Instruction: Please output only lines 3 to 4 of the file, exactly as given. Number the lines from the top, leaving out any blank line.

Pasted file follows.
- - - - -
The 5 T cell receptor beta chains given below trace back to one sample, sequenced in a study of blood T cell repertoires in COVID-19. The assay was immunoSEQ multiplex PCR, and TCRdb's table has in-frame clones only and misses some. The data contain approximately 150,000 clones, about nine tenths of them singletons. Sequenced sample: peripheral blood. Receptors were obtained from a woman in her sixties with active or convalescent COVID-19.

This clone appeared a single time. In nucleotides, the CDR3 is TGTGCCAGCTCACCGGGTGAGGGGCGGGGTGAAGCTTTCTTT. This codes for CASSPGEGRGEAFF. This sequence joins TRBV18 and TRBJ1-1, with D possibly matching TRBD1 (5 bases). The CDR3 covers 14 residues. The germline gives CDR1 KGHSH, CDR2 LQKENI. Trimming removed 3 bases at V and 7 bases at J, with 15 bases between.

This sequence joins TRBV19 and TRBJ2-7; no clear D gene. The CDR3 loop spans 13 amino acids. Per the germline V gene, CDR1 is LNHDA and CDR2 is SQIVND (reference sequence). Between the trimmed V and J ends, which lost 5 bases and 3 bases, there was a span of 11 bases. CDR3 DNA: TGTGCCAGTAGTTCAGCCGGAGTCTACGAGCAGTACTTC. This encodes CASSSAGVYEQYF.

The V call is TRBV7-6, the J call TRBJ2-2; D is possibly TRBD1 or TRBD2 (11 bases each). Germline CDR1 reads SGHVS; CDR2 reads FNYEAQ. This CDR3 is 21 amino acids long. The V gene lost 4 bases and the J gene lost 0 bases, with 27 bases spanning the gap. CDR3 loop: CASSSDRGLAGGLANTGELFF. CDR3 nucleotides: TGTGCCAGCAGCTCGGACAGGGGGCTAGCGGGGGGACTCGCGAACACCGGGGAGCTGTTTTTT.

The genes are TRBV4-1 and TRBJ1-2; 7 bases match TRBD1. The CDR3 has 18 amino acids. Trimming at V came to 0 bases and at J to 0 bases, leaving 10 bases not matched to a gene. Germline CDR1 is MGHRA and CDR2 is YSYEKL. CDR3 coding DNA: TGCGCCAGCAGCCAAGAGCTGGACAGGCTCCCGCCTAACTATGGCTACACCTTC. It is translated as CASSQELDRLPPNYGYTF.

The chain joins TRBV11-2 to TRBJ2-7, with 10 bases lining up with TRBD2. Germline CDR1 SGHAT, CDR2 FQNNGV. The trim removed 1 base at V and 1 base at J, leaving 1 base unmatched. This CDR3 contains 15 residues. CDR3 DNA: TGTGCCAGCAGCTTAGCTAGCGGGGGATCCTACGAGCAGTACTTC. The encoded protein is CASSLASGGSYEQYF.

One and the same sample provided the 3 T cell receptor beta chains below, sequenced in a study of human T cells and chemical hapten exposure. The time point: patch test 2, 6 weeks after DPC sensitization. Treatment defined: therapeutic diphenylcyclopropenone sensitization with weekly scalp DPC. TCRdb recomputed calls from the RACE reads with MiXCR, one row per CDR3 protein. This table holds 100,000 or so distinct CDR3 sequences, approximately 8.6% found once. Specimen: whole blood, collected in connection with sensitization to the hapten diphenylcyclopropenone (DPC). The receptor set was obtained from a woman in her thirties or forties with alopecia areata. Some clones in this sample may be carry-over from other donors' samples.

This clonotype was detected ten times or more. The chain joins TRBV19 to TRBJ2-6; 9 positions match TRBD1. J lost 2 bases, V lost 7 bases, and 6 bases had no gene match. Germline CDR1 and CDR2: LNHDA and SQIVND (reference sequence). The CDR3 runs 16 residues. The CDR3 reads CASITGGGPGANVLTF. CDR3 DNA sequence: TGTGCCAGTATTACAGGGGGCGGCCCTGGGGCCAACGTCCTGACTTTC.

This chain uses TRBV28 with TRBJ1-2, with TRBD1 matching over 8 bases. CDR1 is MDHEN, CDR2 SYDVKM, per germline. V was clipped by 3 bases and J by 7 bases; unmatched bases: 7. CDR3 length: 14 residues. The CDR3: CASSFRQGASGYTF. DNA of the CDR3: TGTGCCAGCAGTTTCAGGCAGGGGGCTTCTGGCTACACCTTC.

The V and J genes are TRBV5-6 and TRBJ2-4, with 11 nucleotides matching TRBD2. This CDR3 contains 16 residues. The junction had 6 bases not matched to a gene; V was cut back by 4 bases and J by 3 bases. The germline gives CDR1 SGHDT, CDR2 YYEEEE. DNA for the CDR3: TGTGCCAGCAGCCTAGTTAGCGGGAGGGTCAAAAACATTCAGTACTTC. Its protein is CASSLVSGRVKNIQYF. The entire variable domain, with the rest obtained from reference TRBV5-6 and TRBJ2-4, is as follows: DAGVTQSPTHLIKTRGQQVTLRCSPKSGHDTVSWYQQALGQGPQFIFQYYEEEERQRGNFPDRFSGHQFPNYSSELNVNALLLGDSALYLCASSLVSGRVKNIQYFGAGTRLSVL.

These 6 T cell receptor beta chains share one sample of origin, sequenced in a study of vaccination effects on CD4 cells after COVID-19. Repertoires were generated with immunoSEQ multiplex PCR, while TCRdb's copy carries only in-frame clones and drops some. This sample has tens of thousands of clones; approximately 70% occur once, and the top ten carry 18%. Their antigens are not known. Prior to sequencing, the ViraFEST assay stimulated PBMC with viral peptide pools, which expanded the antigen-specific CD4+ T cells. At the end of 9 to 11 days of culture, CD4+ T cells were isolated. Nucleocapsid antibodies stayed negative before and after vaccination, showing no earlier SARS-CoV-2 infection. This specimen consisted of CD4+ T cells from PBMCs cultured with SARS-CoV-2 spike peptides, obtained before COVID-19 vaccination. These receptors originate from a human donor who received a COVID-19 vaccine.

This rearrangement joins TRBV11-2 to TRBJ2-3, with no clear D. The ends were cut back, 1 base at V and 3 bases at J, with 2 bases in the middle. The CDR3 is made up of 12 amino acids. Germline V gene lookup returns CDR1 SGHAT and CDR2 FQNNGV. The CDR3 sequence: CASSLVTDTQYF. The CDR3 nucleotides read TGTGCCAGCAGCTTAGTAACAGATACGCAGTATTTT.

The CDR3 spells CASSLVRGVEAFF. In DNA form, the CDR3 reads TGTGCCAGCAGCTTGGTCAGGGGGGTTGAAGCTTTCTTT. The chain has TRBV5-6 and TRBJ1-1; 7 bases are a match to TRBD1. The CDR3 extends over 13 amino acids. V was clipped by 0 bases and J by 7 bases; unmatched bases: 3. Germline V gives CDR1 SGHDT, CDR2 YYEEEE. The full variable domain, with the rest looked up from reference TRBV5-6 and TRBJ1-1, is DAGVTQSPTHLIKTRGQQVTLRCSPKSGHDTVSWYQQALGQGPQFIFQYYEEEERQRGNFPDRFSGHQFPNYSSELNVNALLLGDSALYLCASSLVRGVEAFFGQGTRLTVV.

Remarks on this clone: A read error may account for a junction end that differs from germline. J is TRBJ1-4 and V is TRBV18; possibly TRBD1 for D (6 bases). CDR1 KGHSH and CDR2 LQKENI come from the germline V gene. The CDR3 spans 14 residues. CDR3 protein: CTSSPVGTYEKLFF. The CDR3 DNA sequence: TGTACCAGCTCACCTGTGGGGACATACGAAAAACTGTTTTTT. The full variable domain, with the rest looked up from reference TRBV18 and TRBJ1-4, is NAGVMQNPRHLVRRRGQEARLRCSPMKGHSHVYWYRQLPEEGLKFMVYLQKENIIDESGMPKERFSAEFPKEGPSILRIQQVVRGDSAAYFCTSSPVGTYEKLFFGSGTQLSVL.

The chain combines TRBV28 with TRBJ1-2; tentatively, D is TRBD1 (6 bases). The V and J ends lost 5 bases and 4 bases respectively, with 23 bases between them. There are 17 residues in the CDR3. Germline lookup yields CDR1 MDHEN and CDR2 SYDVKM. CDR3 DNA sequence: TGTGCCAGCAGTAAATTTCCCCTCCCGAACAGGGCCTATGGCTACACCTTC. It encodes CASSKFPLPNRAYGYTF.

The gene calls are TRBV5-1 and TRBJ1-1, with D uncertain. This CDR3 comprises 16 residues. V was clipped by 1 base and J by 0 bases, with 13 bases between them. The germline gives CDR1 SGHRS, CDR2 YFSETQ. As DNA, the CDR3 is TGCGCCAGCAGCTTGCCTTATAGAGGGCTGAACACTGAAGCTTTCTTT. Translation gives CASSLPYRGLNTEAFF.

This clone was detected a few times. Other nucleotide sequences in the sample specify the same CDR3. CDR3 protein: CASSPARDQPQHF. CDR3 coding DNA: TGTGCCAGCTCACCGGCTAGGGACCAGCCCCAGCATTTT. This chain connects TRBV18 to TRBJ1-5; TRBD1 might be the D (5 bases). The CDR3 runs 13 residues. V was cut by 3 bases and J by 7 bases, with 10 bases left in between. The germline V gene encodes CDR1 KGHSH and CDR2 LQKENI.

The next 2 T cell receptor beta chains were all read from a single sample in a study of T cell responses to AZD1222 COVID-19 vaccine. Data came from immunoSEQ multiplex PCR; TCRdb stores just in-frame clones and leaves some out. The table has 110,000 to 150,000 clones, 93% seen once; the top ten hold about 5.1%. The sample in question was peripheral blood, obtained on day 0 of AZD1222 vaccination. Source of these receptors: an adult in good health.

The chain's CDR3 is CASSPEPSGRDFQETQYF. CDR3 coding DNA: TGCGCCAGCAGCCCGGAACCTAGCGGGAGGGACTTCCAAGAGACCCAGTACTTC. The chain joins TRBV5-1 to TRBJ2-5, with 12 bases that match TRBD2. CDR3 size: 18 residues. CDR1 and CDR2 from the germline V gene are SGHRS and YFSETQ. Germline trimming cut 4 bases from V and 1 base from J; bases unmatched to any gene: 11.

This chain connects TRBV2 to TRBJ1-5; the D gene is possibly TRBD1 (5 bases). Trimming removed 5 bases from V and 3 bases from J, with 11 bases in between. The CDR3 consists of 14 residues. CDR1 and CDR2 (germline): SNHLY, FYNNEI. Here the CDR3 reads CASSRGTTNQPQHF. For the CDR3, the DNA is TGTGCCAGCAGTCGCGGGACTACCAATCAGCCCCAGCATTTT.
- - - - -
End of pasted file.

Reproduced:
This sequence joins TRBV19 and TRBJ2-7; no clear D gene. The CDR3 loop spans 13 amino acids. Per the germline V gene, CDR1 is LNHDA and CDR2 is SQIVND (reference sequence). Between the trimmed V and J ends, which lost 5 bases and 3 bases, there was a span of 11 bases. CDR3 DNA: TGTGCCAGTAGTTCAGCCGGAGTCTACGAGCAGTACTTC. This encodes CASSSAGVYEQYF.

The V call is TRBV7-6, the J call TRBJ2-2; D is possibly TRBD1 or TRBD2 (11 bases each). Germline CDR1 reads SGHVS; CDR2 reads FNYEAQ. This CDR3 is 21 amino acids long. The V gene lost 4 bases and the J gene lost 0 bases, with 27 bases spanning the gap. CDR3 loop: CASSSDRGLAGGLANTGELFF. CDR3 nucleotides: TGTGCCAGCAGCTCGGACAGGGGGCTAGCGGGGGGACTCGCGAACACCGGGGAGCTGTTTTTT.